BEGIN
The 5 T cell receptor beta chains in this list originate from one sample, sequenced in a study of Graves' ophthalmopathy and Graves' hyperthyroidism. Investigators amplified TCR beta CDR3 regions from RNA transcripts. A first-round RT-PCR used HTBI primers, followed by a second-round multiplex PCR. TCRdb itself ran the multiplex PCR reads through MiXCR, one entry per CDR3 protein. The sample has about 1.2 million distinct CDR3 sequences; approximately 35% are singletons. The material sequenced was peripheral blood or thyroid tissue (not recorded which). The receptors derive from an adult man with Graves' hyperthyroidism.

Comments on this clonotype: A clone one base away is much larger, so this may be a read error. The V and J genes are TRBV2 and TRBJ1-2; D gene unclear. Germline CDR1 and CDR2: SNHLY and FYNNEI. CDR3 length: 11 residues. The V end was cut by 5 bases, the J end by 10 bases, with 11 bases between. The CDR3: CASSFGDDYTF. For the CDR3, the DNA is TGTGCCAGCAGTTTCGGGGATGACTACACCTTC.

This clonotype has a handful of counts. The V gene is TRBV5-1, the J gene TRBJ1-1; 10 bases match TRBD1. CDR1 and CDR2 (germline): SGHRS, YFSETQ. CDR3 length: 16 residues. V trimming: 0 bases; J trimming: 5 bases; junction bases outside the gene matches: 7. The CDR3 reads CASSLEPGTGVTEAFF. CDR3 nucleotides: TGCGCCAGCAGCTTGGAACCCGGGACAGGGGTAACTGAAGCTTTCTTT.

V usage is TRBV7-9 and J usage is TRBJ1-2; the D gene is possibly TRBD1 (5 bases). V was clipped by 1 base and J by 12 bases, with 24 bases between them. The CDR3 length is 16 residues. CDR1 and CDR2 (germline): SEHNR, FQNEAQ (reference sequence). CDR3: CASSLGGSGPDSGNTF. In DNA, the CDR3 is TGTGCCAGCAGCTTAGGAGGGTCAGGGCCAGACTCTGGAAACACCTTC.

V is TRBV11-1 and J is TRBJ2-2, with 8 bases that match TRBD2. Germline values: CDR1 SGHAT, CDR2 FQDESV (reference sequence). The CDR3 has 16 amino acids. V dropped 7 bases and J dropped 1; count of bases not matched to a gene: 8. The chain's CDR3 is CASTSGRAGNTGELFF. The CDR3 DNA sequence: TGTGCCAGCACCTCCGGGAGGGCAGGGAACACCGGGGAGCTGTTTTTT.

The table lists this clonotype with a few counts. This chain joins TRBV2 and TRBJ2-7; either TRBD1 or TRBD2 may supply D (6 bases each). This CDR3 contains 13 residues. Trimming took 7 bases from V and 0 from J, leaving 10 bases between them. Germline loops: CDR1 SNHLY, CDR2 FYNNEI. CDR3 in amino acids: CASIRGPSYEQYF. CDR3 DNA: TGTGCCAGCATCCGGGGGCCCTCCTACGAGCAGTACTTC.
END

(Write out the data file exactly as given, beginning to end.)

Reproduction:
The 5 T cell receptor beta chains in this list originate from one sample, sequenced in a study of Graves' ophthalmopathy and Graves' hyperthyroidism. Investigators amplified TCR beta CDR3 regions from RNA transcripts. A first-round RT-PCR used HTBI primers, followed by a second-round multiplex PCR. TCRdb itself ran the multiplex PCR reads through MiXCR, one entry per CDR3 protein. The sample has about 1.2 million distinct CDR3 sequences; approximately 35% are singletons. The material sequenced was peripheral blood or thyroid tissue (not recorded which). The receptors derive from an adult man with Graves' hyperthyroidism.

Comments on this clonotype: A clone one base away is much larger, so this may be a read error. The V and J genes are TRBV2 and TRBJ1-2; D gene unclear. Germline CDR1 and CDR2: SNHLY and FYNNEI. CDR3 length: 11 residues. The V end was cut by 5 bases, the J end by 10 bases, with 11 bases between. The CDR3: CASSFGDDYTF. For the CDR3, the DNA is TGTGCCAGCAGTTTCGGGGATGACTACACCTTC.

This clonotype has a handful of counts. The V gene is TRBV5-1, the J gene TRBJ1-1; 10 bases match TRBD1. CDR1 and CDR2 (germline): SGHRS, YFSETQ. CDR3 length: 16 residues. V trimming: 0 bases; J trimming: 5 bases; junction bases outside the gene matches: 7. The CDR3 reads CASSLEPGTGVTEAFF. CDR3 nucleotides: TGCGCCAGCAGCTTGGAACCCGGGACAGGGGTAACTGAAGCTTTCTTT.

V usage is TRBV7-9 and J usage is TRBJ1-2; the D gene is possibly TRBD1 (5 bases). V was clipped by 1 base and J by 12 bases, with 24 bases between them. The CDR3 length is 16 residues. CDR1 and CDR2 (germline): SEHNR, FQNEAQ (reference sequence). CDR3: CASSLGGSGPDSGNTF. In DNA, the CDR3 is TGTGCCAGCAGCTTAGGAGGGTCAGGGCCAGACTCTGGAAACACCTTC.

V is TRBV11-1 and J is TRBJ2-2, with 8 bases that match TRBD2. Germline values: CDR1 SGHAT, CDR2 FQDESV (reference sequence). The CDR3 has 16 amino acids. V dropped 7 bases and J dropped 1; count of bases not matched to a gene: 8. The chain's CDR3 is CASTSGRAGNTGELFF. The CDR3 DNA sequence: TGTGCCAGCACCTCCGGGAGGGCAGGGAACACCGGGGAGCTGTTTTTT.

The table lists this clonotype with a few counts. This chain joins TRBV2 and TRBJ2-7; either TRBD1 or TRBD2 may supply D (6 bases each). This CDR3 contains 13 residues. Trimming took 7 bases from V and 0 from J, leaving 10 bases between them. Germline loops: CDR1 SNHLY, CDR2 FYNNEI. CDR3 in amino acids: CASIRGPSYEQYF. CDR3 DNA: TGTGCCAGCATCCGGGGGCCCTCCTACGAGCAGTACTTC.